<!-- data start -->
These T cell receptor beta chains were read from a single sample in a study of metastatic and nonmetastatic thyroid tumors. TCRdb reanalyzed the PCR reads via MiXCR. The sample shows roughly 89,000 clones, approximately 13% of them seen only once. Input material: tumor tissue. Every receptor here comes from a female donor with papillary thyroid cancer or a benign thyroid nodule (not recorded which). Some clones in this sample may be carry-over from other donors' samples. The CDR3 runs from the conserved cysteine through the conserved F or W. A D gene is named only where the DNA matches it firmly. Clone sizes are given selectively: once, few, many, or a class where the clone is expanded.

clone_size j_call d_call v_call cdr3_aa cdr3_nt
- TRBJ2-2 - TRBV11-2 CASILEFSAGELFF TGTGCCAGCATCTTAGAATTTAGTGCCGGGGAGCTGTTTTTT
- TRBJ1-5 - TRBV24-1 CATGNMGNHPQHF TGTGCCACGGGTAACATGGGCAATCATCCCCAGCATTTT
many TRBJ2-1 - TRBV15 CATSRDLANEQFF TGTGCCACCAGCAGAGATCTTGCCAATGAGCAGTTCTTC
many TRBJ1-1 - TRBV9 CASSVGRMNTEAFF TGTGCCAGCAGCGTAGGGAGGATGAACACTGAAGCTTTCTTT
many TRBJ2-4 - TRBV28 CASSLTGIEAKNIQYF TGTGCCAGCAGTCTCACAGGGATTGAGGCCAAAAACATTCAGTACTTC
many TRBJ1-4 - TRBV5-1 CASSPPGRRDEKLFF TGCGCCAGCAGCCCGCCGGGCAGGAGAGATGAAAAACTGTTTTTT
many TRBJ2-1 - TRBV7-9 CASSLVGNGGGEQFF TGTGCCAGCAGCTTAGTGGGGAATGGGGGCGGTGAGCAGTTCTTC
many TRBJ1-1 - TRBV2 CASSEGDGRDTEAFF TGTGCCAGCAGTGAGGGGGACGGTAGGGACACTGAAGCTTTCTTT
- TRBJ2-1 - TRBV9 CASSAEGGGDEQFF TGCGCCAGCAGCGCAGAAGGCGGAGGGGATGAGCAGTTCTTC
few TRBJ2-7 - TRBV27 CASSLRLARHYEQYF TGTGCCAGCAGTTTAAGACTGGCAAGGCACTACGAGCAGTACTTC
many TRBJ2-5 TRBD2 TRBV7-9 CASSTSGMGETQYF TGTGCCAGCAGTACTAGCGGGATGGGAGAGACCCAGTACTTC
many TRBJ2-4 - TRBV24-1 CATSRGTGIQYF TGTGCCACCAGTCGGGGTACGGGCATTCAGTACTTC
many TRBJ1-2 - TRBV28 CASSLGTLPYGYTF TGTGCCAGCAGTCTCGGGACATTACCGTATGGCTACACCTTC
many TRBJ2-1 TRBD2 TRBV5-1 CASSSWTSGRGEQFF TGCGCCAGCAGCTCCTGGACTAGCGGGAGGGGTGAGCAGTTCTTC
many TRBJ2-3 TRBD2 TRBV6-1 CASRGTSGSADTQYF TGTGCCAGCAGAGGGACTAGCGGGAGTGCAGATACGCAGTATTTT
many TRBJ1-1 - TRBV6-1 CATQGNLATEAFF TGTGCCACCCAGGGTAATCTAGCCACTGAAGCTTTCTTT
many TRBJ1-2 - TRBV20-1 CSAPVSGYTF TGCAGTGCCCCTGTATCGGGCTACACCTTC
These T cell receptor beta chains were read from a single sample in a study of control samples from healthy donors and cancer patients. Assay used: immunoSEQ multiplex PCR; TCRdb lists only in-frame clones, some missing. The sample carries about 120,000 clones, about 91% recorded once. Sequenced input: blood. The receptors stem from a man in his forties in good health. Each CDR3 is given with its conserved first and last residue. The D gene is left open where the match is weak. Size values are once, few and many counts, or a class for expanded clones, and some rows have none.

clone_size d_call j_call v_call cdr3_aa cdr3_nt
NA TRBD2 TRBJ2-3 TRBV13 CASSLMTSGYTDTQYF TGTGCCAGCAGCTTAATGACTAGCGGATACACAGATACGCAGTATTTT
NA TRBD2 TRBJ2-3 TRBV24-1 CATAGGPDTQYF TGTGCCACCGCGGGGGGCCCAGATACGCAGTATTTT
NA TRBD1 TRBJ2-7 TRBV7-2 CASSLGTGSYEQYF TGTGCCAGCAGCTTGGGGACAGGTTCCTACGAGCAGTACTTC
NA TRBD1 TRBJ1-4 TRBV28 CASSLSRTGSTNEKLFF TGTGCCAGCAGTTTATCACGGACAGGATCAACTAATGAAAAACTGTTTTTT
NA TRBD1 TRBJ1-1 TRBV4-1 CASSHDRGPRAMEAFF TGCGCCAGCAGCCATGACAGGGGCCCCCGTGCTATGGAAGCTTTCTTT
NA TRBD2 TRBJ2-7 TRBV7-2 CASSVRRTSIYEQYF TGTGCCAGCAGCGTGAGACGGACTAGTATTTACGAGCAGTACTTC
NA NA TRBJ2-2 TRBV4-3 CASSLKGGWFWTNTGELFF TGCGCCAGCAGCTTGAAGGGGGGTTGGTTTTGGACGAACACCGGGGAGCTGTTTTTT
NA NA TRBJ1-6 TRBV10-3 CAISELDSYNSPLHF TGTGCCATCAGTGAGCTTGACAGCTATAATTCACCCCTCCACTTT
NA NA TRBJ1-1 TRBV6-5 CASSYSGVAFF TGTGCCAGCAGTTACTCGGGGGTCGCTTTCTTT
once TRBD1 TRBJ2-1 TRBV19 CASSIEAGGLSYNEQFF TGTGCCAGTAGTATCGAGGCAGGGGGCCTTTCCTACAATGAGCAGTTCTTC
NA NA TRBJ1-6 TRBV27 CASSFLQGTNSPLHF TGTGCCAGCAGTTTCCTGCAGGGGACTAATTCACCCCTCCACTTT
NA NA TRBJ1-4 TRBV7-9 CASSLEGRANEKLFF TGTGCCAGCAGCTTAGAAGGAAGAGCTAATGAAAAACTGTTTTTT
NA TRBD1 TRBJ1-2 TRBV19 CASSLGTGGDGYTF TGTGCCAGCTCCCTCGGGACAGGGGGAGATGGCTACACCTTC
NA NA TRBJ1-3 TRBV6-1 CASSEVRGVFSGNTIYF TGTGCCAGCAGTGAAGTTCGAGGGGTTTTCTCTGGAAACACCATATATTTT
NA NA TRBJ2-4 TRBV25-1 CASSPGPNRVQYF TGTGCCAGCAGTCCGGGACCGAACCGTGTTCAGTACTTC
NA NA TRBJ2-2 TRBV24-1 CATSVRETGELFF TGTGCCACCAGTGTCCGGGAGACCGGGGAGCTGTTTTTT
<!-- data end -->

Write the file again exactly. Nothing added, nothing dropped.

These T cell receptor beta chains were read from a single sample in a study of metastatic and nonmetastatic thyroid tumors. TCRdb reanalyzed the PCR reads via MiXCR. The sample shows roughly 89,000 clones, approximately 13% of them seen only once. Input material: tumor tissue. Every receptor here comes from a female donor with papillary thyroid cancer or a benign thyroid nodule (not recorded which). Some clones in this sample may be carry-over from other donors' samples. The CDR3 runs from the conserved cysteine through the conserved F or W. A D gene is named only where the DNA matches it firmly. Clone sizes are given selectively: once, few, many, or a class where the clone is expanded.

clone_size j_call d_call v_call cdr3_aa cdr3_nt
- TRBJ2-2 - TRBV11-2 CASILEFSAGELFF TGTGCCAGCATCTTAGAATTTAGTGCCGGGGAGCTGTTTTTT
- TRBJ1-5 - TRBV24-1 CATGNMGNHPQHF TGTGCCACGGGTAACATGGGCAATCATCCCCAGCATTTT
many TRBJ2-1 - TRBV15 CATSRDLANEQFF TGTGCCACCAGCAGAGATCTTGCCAATGAGCAGTTCTTC
many TRBJ1-1 - TRBV9 CASSVGRMNTEAFF TGTGCCAGCAGCGTAGGGAGGATGAACACTGAAGCTTTCTTT
many TRBJ2-4 - TRBV28 CASSLTGIEAKNIQYF TGTGCCAGCAGTCTCACAGGGATTGAGGCCAAAAACATTCAGTACTTC
many TRBJ1-4 - TRBV5-1 CASSPPGRRDEKLFF TGCGCCAGCAGCCCGCCGGGCAGGAGAGATGAAAAACTGTTTTTT
many TRBJ2-1 - TRBV7-9 CASSLVGNGGGEQFF TGTGCCAGCAGCTTAGTGGGGAATGGGGGCGGTGAGCAGTTCTTC
many TRBJ1-1 - TRBV2 CASSEGDGRDTEAFF TGTGCCAGCAGTGAGGGGGACGGTAGGGACACTGAAGCTTTCTTT
- TRBJ2-1 - TRBV9 CASSAEGGGDEQFF TGCGCCAGCAGCGCAGAAGGCGGAGGGGATGAGCAGTTCTTC
few TRBJ2-7 - TRBV27 CASSLRLARHYEQYF TGTGCCAGCAGTTTAAGACTGGCAAGGCACTACGAGCAGTACTTC
many TRBJ2-5 TRBD2 TRBV7-9 CASSTSGMGETQYF TGTGCCAGCAGTACTAGCGGGATGGGAGAGACCCAGTACTTC
many TRBJ2-4 - TRBV24-1 CATSRGTGIQYF TGTGCCACCAGTCGGGGTACGGGCATTCAGTACTTC
many TRBJ1-2 - TRBV28 CASSLGTLPYGYTF TGTGCCAGCAGTCTCGGGACATTACCGTATGGCTACACCTTC
many TRBJ2-1 TRBD2 TRBV5-1 CASSSWTSGRGEQFF TGCGCCAGCAGCTCCTGGACTAGCGGGAGGGGTGAGCAGTTCTTC
many TRBJ2-3 TRBD2 TRBV6-1 CASRGTSGSADTQYF TGTGCCAGCAGAGGGACTAGCGGGAGTGCAGATACGCAGTATTTT
many TRBJ1-1 - TRBV6-1 CATQGNLATEAFF TGTGCCACCCAGGGTAATCTAGCCACTGAAGCTTTCTTT
many TRBJ1-2 - TRBV20-1 CSAPVSGYTF TGCAGTGCCCCTGTATCGGGCTACACCTTC
These T cell receptor beta chains were read from a single sample in a study of control samples from healthy donors and cancer patients. Assay used: immunoSEQ multiplex PCR; TCRdb lists only in-frame clones, some missing. The sample carries about 120,000 clones, about 91% recorded once. Sequenced input: blood. The receptors stem from a man in his forties in good health. Each CDR3 is given with its conserved first and last residue. The D gene is left open where the match is weak. Size values are once, few and many counts, or a class for expanded clones, and some rows have none.

clone_size d_call j_call v_call cdr3_aa cdr3_nt
NA TRBD2 TRBJ2-3 TRBV13 CASSLMTSGYTDTQYF TGTGCCAGCAGCTTAATGACTAGCGGATACACAGATACGCAGTATTTT
NA TRBD2 TRBJ2-3 TRBV24-1 CATAGGPDTQYF TGTGCCACCGCGGGGGGCCCAGATACGCAGTATTTT
NA TRBD1 TRBJ2-7 TRBV7-2 CASSLGTGSYEQYF TGTGCCAGCAGCTTGGGGACAGGTTCCTACGAGCAGTACTTC
NA TRBD1 TRBJ1-4 TRBV28 CASSLSRTGSTNEKLFF TGTGCCAGCAGTTTATCACGGACAGGATCAACTAATGAAAAACTGTTTTTT
NA TRBD1 TRBJ1-1 TRBV4-1 CASSHDRGPRAMEAFF TGCGCCAGCAGCCATGACAGGGGCCCCCGTGCTATGGAAGCTTTCTTT
NA TRBD2 TRBJ2-7 TRBV7-2 CASSVRRTSIYEQYF TGTGCCAGCAGCGTGAGACGGACTAGTATTTACGAGCAGTACTTC
NA NA TRBJ2-2 TRBV4-3 CASSLKGGWFWTNTGELFF TGCGCCAGCAGCTTGAAGGGGGGTTGGTTTTGGACGAACACCGGGGAGCTGTTTTTT
NA NA TRBJ1-6 TRBV10-3 CAISELDSYNSPLHF TGTGCCATCAGTGAGCTTGACAGCTATAATTCACCCCTCCACTTT
NA NA TRBJ1-1 TRBV6-5 CASSYSGVAFF TGTGCCAGCAGTTACTCGGGGGTCGCTTTCTTT
once TRBD1 TRBJ2-1 TRBV19 CASSIEAGGLSYNEQFF TGTGCCAGTAGTATCGAGGCAGGGGGCCTTTCCTACAATGAGCAGTTCTTC
NA NA TRBJ1-6 TRBV27 CASSFLQGTNSPLHF TGTGCCAGCAGTTTCCTGCAGGGGACTAATTCACCCCTCCACTTT
NA NA TRBJ1-4 TRBV7-9 CASSLEGRANEKLFF TGTGCCAGCAGCTTAGAAGGAAGAGCTAATGAAAAACTGTTTTTT
NA TRBD1 TRBJ1-2 TRBV19 CASSLGTGGDGYTF TGTGCCAGCTCCCTCGGGACAGGGGGAGATGGCTACACCTTC
NA NA TRBJ1-3 TRBV6-1 CASSEVRGVFSGNTIYF TGTGCCAGCAGTGAAGTTCGAGGGGTTTTCTCTGGAAACACCATATATTTT
NA NA TRBJ2-4 TRBV25-1 CASSPGPNRVQYF TGTGCCAGCAGTCCGGGACCGAACCGTGTTCAGTACTTC
NA NA TRBJ2-2 TRBV24-1 CATSVRETGELFF TGTGCCACCAGTGTCCGGGAGACCGGGGAGCTGTTTTTT